Amnesty outraged at Tanzania human rights ban

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The international rights organisation Amnesty International has said a decision by Tanzania to withdraw an article which allows its citizens and NGOs to sue it at the African Court on Human and People’s Rights risks deepening repression.

In a statement, Amnesty said the withdrawal denies individuals and organisations access to justice.

“This move effectively blocks individuals and NGOs in the country from directly going to the court to seek redress for human rights violations in what is clearly a cynical attempt to evade accountability,” Japhet Biegon, Amnesty International’s Africa Advocacy Coordinator said.

Tanzania, which hosts the court in the Northern city of Arusha, will become the second country after Rwanda to withdraw the article.

The move is likely to raise concerns over the country whose human rights record has been under scrutiny in the last few years.

In a letter to the African Union, whose member states established the court, Tanzania explained that it was withdrawing the article because the court had failed to uphold reservations that the country made about allowing individuals and NGOs to sue it.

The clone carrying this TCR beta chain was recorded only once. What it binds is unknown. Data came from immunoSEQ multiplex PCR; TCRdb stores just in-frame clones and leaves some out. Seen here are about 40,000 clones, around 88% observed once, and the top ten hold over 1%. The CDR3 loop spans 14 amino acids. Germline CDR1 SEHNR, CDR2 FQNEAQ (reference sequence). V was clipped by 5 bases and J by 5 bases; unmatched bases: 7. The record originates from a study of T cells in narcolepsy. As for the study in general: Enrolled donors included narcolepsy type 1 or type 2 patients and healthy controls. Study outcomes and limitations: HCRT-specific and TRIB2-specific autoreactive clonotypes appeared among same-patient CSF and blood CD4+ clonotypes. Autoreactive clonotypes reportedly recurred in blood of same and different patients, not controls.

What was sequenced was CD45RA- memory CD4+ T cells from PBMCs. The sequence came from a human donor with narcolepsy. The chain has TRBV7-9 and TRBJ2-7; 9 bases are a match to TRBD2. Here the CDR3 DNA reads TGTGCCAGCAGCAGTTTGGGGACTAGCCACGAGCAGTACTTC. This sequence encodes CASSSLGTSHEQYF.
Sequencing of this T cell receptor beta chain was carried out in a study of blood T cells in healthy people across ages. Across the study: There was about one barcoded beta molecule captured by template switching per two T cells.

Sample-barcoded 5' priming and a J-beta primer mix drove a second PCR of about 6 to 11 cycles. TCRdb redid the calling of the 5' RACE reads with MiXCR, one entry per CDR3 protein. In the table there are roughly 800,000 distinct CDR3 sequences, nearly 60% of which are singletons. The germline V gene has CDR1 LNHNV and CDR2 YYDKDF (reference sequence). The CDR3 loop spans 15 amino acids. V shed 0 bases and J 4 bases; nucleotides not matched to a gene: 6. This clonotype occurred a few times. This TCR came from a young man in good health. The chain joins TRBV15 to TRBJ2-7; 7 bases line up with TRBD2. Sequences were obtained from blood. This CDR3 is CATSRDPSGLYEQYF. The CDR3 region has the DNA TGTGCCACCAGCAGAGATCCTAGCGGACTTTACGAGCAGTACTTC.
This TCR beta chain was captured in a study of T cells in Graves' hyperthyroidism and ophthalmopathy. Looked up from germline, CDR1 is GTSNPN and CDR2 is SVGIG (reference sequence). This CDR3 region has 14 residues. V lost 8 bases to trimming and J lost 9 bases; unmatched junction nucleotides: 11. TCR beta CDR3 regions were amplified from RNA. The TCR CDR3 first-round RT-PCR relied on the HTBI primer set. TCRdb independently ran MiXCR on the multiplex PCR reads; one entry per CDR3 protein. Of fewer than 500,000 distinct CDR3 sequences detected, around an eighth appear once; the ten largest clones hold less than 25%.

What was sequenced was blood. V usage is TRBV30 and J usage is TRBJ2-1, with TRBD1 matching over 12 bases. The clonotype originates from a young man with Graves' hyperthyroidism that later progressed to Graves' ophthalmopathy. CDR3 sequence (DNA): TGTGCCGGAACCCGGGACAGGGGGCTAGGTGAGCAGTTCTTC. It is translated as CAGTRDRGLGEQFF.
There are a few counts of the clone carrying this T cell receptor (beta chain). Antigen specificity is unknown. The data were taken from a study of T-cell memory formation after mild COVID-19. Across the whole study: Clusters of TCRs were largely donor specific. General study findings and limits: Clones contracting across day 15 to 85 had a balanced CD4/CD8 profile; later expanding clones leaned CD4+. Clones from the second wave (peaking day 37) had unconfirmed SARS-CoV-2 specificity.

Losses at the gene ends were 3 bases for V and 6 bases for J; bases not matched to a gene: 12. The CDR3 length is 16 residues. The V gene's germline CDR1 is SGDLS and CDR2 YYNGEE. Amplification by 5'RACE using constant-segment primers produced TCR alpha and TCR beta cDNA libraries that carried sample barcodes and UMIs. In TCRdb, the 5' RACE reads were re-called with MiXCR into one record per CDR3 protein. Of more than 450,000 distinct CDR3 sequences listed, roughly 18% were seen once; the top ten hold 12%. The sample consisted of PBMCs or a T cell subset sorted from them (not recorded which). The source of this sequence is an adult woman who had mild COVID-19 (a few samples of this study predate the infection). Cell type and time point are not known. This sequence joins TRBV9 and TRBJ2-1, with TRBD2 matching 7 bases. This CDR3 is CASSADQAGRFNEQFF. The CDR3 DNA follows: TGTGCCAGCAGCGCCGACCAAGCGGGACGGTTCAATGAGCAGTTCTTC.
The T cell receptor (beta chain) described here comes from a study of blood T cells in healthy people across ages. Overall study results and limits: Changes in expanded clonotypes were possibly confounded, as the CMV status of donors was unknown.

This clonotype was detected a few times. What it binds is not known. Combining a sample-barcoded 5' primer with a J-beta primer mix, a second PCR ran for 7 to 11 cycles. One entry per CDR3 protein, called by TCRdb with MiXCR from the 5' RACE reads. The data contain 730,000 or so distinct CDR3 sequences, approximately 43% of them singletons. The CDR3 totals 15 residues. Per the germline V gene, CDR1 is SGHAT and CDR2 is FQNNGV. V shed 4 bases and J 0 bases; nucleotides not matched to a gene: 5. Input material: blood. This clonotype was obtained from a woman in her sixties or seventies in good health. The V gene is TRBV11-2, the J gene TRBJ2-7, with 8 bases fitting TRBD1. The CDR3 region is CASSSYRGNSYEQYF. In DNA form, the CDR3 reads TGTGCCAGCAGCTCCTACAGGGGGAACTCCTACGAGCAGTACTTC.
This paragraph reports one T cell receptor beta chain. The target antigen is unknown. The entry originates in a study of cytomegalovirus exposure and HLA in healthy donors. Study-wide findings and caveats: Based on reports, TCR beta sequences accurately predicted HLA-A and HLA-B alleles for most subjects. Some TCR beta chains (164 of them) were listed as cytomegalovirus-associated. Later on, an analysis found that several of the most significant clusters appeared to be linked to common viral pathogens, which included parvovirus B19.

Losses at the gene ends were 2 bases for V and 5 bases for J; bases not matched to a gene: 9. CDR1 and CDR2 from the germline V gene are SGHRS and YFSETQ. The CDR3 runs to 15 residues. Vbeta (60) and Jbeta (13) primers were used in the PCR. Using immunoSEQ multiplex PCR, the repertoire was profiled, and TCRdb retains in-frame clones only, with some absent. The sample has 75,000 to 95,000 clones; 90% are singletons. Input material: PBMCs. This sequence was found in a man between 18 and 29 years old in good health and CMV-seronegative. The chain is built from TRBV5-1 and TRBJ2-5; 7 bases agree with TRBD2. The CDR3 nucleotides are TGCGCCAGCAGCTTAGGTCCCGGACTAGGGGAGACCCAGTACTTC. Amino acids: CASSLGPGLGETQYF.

Almost 40% of the cases to have been filed at the court are against Tanzania, despite 51 other African countries being signatory.

“The decision has been reached after the Declaration has been implemented contrary to the reservations submitted by the United Republic of Tanzania when making the Declaration”, said Palamagamba Kabudi, minister for foreign affairs.

Tanzania made a declaration to the African Court in 2010 that individuals and NGOs should only refer to it once all domestic legal remedies have been exhausted.

Amnesty International believes Tanzania’s move is the latest sign of growing hostility towards human rights and rights defenders. The organisation has challenged the country to reconsider its decision.

BBC News

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